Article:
> I made some study about mail encodings.
> (1) Mail contents
> The MIME format is defined in RFC2045. It expands the SMTP
> protocol(RFC822) to be able to handle other than ascii plain
> text format. However, the restriction of RFC822 still remains...
> the contents of the mail must be 7bit.
Not always. See RFC 1652. This extension is widely deployed and heavily
> (2) Mail headers
> While the mail contents can include all 7bit codes, the
> charcters can be use in mail header is more restrected.
> RFC2047 defines the way to expand mail headers.
> The encoded mail header becomes like;
> Subject: =?iso-8859-1?q?this=20is=20some=20text?=
> The key of header encoding is two ASCII charcters, '=' and '?'.
> The '=?' indicates the startponit of MIME encode, while the '?='
> indicate the endpoint.
> Between them are he charcter set (as you can see the 'iso-8859-1'
> in previouse example), and the encoding method ('?q?' in the
> There are to ways of encodings, 'Quoted-Printable' and 'BASE64'.
> The Quoated-printable encoding('q') is somewhat like URL-encode,
> using escape charcter '=' instead of '%' in the URL (in the case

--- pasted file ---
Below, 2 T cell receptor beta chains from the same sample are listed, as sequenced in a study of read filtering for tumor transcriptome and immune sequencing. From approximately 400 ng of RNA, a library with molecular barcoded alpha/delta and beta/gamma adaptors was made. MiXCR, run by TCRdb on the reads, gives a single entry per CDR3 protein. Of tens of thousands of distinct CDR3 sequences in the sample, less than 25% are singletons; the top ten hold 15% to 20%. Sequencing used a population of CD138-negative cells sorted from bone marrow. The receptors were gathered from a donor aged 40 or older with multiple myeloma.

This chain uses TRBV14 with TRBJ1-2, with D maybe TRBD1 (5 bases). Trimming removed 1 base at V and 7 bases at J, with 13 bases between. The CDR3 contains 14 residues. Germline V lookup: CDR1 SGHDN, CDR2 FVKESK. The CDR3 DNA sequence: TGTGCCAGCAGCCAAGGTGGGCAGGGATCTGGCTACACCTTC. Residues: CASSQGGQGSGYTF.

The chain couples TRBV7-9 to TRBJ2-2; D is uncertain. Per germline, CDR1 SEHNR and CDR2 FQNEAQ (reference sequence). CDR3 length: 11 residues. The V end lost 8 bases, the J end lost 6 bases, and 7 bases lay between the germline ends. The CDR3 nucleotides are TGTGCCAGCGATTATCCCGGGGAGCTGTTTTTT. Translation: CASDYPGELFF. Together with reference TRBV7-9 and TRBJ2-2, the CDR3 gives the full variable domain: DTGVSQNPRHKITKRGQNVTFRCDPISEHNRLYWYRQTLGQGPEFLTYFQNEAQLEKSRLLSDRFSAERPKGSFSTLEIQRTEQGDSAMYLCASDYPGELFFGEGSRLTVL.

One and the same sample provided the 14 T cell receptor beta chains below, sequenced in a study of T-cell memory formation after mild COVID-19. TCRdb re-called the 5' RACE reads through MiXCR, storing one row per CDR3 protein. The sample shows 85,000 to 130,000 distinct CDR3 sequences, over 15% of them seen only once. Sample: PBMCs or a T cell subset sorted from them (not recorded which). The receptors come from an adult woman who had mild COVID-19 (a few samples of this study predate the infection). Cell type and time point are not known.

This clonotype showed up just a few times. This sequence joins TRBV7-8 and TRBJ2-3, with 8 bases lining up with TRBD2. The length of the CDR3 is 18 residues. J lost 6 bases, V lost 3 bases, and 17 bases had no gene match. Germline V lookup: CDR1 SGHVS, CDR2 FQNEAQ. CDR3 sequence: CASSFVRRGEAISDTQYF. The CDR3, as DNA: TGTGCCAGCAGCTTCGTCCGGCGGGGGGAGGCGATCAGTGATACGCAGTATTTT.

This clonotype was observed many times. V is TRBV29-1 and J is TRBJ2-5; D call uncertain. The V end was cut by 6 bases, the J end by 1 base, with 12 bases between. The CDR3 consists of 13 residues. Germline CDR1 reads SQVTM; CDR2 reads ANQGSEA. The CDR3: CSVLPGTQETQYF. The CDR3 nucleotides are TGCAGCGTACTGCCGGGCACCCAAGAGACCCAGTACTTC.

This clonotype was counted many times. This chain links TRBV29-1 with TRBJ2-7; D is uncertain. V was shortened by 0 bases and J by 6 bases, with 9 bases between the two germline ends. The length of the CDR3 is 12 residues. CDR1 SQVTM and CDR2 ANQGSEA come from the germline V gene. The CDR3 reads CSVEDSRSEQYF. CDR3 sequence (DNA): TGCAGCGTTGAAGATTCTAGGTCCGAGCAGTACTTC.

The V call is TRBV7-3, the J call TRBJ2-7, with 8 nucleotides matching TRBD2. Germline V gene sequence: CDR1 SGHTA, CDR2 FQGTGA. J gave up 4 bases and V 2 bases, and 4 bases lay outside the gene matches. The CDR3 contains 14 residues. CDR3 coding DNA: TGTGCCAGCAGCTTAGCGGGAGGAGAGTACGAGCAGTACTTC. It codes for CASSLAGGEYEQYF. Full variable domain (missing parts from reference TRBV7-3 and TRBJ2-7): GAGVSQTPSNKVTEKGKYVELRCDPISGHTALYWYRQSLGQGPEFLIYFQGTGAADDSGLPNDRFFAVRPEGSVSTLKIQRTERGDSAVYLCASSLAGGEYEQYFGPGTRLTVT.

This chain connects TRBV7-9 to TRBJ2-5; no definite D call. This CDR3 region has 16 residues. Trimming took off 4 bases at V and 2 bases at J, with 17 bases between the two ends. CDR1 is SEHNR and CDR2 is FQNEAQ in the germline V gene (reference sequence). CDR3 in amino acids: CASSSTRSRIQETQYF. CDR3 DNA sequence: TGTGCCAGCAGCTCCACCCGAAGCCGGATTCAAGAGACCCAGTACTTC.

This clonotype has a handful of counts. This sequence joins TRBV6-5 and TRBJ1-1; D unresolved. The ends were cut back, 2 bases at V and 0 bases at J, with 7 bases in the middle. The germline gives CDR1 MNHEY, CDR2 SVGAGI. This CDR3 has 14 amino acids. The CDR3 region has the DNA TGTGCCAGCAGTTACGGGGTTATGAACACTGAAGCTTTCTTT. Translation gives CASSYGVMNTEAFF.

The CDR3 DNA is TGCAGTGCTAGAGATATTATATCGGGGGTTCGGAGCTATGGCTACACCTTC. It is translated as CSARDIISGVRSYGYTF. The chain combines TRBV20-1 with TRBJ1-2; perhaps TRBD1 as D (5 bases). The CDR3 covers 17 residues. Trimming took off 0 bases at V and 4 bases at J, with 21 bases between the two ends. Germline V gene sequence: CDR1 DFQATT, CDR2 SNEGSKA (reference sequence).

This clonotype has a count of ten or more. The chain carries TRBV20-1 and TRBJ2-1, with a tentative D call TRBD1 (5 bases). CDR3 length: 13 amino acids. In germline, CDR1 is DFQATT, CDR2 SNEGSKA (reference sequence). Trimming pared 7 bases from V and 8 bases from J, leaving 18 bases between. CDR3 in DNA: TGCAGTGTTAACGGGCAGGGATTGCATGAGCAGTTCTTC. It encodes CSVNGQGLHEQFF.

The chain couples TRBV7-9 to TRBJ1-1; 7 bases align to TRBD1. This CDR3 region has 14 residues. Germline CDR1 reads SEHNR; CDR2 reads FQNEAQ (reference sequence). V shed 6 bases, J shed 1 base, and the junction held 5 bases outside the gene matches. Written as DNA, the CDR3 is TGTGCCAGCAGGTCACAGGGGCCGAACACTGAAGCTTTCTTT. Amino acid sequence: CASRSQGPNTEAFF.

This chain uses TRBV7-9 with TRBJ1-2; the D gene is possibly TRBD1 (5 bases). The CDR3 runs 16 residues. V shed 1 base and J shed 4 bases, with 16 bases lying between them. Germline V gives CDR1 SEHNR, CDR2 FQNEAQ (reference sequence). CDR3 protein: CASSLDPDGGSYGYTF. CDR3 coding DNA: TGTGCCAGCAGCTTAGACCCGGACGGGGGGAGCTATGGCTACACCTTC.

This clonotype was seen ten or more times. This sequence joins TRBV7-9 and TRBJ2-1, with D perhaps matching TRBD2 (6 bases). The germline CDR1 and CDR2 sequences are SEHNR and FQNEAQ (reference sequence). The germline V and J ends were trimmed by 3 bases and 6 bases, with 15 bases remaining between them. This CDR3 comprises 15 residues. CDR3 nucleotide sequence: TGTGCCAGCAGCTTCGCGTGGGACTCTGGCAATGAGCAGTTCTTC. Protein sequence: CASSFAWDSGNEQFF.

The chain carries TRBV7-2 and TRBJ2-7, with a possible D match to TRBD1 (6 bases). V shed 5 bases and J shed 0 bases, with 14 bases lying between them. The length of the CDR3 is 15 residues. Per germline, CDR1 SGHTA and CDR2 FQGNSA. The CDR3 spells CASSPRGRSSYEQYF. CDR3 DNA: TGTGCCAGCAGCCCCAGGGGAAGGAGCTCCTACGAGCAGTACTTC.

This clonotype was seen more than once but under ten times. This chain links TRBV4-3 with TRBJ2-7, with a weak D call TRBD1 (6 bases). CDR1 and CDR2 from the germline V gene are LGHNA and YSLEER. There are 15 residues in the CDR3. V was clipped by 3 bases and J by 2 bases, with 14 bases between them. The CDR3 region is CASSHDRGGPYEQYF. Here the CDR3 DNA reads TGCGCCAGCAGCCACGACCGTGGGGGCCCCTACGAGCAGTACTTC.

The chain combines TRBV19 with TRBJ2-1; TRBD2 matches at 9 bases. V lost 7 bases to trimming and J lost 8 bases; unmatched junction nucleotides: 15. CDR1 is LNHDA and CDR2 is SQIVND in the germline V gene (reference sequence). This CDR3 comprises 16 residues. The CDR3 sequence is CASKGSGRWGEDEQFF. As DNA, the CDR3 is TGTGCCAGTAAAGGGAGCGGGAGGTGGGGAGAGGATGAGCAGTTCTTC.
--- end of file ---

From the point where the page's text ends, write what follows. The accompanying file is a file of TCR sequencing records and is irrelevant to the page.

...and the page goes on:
> of above, '=20' replesents a white blank).
> The BASE64 encoding('b') is more efficient but also complex.
> It is defined in RFC2045.
This is the current state of affairs, but work is already underway to do
something similar to RFC 1652 for headers. However, waiting for the IDN
work to reach its conclusion first seems like a good idea.
> (3) What are we doing for Japanese e-mail
> The double-byte charcter set in Japan is pretty complex.
> The unix guys like to use EUC or JIS(iso-2022-jp), while Windows
> and Macintosh users are using Shift-JIS. Since Unicode is the
> standard charcter set for WindowsNT and WindowsCE, they also
> can handle Shift-JIS for backword compatibility.
> Having said that, the charcter set used in e-mail system today
> is iso-2022-jp(RFC1468). The reason is simple; it is 7bit code.
> That means it can be sent in mail contents as "text/plain;charset=
> iso-2022-jp" MIME type. However it cannot embed in the mail
> headers because the iso-2022-jp uses escape sequence to "swap"
> the code page.
I believe this is an accurate assessment of the majority of use today. However,
there are lots of exceptions in practice. UTF-8 is coming into use in some
places, for example. And modern mail transports handle it fine without
> So, the standard Japanese e-mail is:
> Header: iso-2022-jp MIME encoded with BASE64 or Quoted-Printable.
> Contents: text/plain;charset=iso-2022-jp
> Altough UTF-7 could be used as the alternative to iso-2022-jp
> from the technical point of view, it is not populer today.
And isn't likely to gain in popularity in the future. UTF-7 is a bad idea;
UTF-8 should be used instead.